Bad graphics: manipulation or laziness?
Last week I sent this tweet of a graphic in the Daily Mail.
Some of the stack of re-tweeters said they were immediately going to use this in their school lessons, assuming like me that the choice to start the axis at 0.55%, rather than 0%, was deliberately to make the 0.1% revision in quarterly growth look as big as possible, and so confound the gloomy predictions about Brexit.
But others pointed out that these axes could possibly just be due to casual use of Excel. So I checked the default horizontal bar chart that Excel will produce when presented with just the two numbers 0.6% and 0.7%.
This turns out to look very much like the Daily Mail’s graphic, so if we were going to be very generous, maybe this was more laziness than manipulation? And perhaps we should be relieved they did not use the hideous default 3-d version, in which it’s impossible to even see that it represents 0.6 and 0.7.
And of course this is nothing compared to what Fox News gets up to.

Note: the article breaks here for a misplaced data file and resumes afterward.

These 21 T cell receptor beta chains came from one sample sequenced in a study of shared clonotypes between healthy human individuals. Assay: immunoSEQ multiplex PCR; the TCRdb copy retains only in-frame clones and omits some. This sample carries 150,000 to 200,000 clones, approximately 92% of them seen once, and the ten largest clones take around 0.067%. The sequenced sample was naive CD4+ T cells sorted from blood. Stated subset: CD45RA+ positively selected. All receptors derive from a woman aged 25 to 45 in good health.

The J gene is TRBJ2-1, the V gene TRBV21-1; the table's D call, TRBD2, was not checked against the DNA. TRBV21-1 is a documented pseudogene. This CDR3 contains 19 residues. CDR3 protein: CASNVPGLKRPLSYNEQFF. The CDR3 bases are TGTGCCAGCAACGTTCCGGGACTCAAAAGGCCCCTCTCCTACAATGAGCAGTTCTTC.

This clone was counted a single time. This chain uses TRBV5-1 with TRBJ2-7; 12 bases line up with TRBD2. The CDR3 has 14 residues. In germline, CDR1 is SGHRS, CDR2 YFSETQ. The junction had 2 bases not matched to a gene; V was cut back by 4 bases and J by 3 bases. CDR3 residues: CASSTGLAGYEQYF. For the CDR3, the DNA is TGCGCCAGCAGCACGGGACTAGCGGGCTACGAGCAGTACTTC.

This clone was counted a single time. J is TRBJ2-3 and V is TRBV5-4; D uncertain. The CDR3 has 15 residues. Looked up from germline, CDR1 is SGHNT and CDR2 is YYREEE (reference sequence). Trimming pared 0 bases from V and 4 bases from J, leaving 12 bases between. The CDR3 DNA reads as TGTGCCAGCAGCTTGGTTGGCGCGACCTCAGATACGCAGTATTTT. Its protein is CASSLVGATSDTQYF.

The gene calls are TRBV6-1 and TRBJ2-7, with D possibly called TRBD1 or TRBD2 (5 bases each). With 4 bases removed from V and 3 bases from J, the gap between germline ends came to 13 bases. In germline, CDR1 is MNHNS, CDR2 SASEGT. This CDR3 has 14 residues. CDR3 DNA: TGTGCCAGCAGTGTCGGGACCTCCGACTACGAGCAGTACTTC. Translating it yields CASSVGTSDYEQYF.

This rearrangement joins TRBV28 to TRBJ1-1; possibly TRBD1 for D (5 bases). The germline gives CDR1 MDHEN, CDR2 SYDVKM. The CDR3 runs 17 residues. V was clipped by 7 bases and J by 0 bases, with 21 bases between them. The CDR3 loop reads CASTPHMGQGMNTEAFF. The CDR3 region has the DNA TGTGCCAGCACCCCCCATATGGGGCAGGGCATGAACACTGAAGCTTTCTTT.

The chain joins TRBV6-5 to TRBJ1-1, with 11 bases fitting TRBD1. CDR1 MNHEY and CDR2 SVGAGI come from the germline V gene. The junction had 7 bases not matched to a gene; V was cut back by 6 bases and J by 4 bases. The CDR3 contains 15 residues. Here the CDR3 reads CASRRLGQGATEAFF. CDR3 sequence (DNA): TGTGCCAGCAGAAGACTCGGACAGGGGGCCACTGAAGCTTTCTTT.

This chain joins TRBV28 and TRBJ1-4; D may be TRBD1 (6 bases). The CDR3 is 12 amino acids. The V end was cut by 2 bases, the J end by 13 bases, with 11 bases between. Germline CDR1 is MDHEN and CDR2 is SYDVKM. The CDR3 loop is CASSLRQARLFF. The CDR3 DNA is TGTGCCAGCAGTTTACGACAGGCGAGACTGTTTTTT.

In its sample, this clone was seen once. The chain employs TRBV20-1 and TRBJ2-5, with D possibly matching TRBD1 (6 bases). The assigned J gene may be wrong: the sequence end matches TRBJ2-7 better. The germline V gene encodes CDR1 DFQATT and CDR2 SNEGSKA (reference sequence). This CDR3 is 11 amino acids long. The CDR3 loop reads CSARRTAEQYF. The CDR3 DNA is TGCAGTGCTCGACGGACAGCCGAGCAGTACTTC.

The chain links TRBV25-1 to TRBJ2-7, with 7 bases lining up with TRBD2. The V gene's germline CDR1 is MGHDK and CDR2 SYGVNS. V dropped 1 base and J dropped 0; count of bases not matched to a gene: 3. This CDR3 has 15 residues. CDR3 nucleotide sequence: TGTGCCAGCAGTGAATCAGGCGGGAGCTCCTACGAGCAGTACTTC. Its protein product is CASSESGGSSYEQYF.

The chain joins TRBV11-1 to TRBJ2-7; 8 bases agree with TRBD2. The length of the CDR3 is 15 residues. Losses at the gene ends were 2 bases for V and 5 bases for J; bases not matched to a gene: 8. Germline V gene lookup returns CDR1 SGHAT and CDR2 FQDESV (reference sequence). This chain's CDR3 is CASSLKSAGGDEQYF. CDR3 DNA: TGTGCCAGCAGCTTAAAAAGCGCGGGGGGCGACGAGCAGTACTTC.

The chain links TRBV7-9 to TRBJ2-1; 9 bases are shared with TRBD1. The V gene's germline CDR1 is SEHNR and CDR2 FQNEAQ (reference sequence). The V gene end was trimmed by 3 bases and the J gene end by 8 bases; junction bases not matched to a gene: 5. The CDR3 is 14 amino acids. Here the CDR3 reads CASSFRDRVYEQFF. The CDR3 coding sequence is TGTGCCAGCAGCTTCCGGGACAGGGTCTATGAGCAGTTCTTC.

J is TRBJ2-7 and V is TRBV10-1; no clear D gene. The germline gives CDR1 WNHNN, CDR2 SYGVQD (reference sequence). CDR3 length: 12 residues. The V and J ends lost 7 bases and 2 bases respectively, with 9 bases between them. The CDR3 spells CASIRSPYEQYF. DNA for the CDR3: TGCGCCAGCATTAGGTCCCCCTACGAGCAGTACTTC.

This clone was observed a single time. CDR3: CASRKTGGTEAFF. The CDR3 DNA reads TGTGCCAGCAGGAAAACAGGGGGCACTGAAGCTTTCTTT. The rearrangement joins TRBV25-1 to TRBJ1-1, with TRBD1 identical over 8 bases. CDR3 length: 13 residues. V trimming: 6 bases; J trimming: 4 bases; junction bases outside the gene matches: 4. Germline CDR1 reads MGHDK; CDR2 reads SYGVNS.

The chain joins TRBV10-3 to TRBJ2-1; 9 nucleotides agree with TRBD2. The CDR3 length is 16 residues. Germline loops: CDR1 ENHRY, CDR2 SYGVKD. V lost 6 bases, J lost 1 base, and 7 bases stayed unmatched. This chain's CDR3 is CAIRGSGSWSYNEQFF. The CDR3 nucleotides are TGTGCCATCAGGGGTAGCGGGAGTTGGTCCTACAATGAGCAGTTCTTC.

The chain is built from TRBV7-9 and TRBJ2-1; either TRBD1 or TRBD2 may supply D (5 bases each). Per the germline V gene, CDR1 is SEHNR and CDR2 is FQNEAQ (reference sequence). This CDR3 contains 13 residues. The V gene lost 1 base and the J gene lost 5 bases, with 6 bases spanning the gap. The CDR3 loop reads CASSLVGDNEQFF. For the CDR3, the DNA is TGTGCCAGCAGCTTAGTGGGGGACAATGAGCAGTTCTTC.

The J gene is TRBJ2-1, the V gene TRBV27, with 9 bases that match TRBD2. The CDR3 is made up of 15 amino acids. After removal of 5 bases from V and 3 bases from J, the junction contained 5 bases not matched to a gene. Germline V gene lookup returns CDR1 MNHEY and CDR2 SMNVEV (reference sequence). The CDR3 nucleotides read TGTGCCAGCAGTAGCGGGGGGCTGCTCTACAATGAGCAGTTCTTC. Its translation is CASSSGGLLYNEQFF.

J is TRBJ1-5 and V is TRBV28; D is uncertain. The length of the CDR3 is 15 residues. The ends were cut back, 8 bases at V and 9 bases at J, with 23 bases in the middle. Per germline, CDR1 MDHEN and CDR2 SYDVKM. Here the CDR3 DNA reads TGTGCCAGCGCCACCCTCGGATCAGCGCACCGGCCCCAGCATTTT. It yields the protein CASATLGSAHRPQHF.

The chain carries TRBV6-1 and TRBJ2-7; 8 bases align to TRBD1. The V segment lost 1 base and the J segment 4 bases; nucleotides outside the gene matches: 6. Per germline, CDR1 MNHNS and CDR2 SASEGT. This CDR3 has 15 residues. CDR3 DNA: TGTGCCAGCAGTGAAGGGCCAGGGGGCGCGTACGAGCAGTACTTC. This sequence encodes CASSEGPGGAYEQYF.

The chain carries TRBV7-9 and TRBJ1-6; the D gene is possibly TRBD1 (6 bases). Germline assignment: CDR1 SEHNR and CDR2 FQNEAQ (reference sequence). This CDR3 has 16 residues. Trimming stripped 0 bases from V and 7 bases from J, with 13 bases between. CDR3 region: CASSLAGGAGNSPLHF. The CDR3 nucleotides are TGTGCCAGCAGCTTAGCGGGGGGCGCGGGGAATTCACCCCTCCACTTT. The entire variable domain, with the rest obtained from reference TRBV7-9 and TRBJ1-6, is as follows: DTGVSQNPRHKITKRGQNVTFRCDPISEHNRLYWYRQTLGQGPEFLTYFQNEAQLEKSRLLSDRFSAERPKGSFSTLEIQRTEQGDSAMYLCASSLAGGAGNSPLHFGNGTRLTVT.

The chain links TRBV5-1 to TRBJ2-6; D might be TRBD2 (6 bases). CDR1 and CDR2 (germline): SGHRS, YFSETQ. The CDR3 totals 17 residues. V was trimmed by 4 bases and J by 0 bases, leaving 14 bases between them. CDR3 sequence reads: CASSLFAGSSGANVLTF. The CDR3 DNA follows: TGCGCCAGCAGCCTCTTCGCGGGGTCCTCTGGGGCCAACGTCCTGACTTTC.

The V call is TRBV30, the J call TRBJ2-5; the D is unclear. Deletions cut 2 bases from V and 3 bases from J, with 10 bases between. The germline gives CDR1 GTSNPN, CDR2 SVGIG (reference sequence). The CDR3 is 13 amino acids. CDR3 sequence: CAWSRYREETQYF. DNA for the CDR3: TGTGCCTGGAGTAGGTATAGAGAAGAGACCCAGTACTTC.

What might have been a better presentation? The Office for National Statistics (ONS), provided the series back to the 2008 crash, which the Daily Mail also used, which gave a fine context but rather loses the current story about the revision.
But ONS, bless them, provide a spreadsheet with all the data. Taking the series since 2014, using the stacked-bar option to show the revision, and adding some text boxes, the graphic below was produced in Excel in a few minutes.
While no doubt a proper designer could do a lot better, I think it is not too bad at showing the typical growths over the last few years, that there has been no short-term negative effect of the Brexit vote, and the appropriate size of the revision.
There’s a long debate about whether disasters in history are primarily due to conspiracy or cock-up, malevolence or incompetence. And just like history, this Daily Mail example may be a bit of both. Or maybe just a rushed job. But whatever the cause, it’s still depressing to see graphics that give a misleading impression of magnitude.
[This article was edited after publication to reflect that the Daily Mail did include the full ONS series in their article]